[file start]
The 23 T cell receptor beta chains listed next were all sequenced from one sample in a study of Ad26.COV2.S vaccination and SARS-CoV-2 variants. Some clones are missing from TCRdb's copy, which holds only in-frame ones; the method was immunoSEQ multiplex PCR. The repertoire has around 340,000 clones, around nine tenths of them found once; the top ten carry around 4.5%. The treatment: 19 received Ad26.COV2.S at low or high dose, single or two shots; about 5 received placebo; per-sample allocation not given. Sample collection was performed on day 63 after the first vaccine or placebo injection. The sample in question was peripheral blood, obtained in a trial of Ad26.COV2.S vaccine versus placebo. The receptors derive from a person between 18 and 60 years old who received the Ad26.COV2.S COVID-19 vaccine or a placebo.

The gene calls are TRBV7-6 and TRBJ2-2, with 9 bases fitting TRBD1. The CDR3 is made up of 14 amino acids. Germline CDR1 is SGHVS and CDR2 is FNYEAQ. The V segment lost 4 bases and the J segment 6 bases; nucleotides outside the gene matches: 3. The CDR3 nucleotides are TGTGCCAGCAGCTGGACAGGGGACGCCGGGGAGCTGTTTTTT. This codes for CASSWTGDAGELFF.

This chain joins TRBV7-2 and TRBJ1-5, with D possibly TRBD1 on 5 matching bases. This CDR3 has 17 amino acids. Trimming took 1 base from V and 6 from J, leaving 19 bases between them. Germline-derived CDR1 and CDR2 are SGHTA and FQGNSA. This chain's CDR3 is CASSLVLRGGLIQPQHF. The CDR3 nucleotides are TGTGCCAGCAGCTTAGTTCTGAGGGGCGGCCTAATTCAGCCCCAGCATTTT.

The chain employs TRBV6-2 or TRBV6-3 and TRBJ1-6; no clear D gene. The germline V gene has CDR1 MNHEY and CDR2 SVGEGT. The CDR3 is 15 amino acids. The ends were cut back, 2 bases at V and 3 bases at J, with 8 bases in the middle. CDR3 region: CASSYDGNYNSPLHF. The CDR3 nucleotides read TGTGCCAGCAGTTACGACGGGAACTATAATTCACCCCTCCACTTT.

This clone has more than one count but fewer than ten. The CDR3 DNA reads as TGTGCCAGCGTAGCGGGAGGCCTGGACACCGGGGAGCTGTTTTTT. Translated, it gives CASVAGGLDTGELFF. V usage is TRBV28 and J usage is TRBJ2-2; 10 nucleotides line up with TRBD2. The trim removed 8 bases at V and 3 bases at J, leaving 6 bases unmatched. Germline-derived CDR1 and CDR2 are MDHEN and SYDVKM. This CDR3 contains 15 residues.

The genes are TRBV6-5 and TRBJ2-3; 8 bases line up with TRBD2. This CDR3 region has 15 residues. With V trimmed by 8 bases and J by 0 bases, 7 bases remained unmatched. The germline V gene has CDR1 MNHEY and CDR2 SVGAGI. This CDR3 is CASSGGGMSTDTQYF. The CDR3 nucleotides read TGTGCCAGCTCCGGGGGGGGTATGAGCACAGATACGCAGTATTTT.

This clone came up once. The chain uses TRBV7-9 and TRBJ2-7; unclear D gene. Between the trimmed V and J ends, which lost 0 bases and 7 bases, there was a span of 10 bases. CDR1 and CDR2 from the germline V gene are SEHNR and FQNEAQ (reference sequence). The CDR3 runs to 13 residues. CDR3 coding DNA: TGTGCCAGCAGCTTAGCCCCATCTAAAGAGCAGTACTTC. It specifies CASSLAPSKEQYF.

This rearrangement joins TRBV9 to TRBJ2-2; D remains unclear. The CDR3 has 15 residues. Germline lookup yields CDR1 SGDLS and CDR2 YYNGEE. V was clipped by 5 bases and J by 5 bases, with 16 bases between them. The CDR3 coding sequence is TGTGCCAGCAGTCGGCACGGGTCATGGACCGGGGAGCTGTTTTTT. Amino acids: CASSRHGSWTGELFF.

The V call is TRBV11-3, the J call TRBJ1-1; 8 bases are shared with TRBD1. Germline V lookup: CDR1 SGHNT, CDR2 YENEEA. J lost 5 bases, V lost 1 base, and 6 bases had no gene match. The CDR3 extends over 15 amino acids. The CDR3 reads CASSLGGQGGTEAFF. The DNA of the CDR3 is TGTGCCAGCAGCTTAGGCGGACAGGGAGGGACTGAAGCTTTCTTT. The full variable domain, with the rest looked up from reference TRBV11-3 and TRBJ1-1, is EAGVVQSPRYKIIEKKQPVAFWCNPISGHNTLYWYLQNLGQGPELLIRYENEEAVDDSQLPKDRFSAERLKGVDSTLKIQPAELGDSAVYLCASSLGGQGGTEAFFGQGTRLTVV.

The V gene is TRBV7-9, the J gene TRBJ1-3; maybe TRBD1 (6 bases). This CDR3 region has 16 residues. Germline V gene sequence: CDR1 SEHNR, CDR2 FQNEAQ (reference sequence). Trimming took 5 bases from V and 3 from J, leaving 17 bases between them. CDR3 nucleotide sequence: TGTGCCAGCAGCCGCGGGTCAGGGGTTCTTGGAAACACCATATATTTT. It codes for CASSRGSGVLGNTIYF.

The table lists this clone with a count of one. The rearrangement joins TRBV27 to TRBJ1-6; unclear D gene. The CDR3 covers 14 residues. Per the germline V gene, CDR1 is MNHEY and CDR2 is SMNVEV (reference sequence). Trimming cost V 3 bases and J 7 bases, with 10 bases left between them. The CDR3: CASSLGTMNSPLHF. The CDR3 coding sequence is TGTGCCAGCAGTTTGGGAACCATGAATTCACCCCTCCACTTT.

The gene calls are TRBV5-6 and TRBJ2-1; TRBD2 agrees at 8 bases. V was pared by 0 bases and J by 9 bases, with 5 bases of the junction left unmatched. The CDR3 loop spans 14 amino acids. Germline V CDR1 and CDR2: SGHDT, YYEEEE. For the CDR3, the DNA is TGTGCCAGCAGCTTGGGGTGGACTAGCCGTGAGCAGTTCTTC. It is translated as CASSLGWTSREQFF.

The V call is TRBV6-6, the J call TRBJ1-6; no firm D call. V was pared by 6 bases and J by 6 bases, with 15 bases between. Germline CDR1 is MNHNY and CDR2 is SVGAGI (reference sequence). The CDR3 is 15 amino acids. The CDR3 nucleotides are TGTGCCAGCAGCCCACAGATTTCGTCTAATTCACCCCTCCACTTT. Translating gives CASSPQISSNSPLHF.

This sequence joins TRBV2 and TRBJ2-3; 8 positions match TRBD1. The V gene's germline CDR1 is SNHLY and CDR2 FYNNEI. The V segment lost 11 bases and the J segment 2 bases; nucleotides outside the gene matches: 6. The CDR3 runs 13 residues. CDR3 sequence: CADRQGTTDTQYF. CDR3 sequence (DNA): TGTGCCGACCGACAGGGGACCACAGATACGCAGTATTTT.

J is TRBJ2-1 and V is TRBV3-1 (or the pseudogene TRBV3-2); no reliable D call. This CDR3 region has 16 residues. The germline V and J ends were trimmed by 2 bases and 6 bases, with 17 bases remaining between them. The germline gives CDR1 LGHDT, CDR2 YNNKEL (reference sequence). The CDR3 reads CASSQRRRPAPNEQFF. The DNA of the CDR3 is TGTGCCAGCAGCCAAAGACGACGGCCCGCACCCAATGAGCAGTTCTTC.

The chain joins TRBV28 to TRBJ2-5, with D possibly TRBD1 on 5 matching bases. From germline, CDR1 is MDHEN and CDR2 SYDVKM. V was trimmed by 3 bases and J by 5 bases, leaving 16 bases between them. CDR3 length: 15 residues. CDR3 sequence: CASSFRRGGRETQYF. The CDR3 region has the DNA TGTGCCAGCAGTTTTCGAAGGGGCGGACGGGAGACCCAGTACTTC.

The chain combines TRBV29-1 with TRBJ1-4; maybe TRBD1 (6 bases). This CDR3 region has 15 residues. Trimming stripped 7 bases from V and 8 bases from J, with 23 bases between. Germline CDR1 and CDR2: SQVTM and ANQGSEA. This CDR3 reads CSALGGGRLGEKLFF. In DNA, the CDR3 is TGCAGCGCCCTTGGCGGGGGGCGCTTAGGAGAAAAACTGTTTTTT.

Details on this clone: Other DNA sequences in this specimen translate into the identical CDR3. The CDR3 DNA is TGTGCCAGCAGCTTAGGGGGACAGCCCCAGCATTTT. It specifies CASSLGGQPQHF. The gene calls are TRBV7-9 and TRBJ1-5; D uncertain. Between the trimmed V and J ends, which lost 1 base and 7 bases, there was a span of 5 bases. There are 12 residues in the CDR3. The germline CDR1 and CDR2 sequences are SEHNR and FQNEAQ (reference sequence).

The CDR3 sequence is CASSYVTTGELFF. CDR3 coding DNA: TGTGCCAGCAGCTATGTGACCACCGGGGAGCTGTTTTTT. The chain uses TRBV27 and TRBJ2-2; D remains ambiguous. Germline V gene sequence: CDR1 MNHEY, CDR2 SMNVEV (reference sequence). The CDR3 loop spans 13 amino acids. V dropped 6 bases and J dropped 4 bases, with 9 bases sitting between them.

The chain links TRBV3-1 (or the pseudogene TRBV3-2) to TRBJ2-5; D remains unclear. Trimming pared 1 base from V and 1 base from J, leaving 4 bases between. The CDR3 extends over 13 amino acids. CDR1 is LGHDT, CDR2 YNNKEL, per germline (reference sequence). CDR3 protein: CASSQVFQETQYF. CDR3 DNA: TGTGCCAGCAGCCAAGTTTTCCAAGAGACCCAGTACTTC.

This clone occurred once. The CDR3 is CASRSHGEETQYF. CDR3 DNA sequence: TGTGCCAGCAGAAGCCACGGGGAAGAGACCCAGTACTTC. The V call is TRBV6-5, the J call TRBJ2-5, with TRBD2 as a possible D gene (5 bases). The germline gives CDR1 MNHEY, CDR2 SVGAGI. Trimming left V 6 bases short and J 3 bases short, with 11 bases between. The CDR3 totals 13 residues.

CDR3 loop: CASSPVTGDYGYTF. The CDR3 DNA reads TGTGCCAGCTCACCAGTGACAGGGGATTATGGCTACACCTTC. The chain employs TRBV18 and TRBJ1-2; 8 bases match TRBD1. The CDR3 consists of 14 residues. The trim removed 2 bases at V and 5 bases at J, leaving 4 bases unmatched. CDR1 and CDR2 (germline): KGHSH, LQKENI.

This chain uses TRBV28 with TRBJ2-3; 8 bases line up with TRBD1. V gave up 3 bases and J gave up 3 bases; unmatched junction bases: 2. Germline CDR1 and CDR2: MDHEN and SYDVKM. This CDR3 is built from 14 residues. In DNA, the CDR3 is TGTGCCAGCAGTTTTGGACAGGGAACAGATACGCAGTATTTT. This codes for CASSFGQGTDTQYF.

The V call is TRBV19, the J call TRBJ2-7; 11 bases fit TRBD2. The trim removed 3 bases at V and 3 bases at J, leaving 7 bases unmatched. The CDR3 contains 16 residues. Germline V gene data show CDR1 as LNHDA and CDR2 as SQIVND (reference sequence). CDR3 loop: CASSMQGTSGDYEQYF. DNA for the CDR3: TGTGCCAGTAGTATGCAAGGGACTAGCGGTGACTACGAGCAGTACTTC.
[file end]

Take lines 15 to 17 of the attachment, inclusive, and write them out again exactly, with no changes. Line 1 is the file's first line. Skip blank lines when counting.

J is TRBJ2-1 and V is TRBV3-1 (or the pseudogene TRBV3-2); no reliable D call. This CDR3 region has 16 residues. The germline V and J ends were trimmed by 2 bases and 6 bases, with 17 bases remaining between them. The germline gives CDR1 LGHDT, CDR2 YNNKEL (reference sequence). The CDR3 reads CASSQRRRPAPNEQFF. The DNA of the CDR3 is TGTGCCAGCAGCCAAAGACGACGGCCCGCACCCAATGAGCAGTTCTTC.

The chain joins TRBV28 to TRBJ2-5, with D possibly TRBD1 on 5 matching bases. From germline, CDR1 is MDHEN and CDR2 SYDVKM. V was trimmed by 3 bases and J by 5 bases, leaving 16 bases between them. CDR3 length: 15 residues. CDR3 sequence: CASSFRRGGRETQYF. The CDR3 region has the DNA TGTGCCAGCAGTTTTCGAAGGGGCGGACGGGAGACCCAGTACTTC.

The chain combines TRBV29-1 with TRBJ1-4; maybe TRBD1 (6 bases). This CDR3 region has 15 residues. Trimming stripped 7 bases from V and 8 bases from J, with 23 bases between. Germline CDR1 and CDR2: SQVTM and ANQGSEA. This CDR3 reads CSALGGGRLGEKLFF. In DNA, the CDR3 is TGCAGCGCCCTTGGCGGGGGGCGCTTAGGAGAAAAACTGTTTTTT.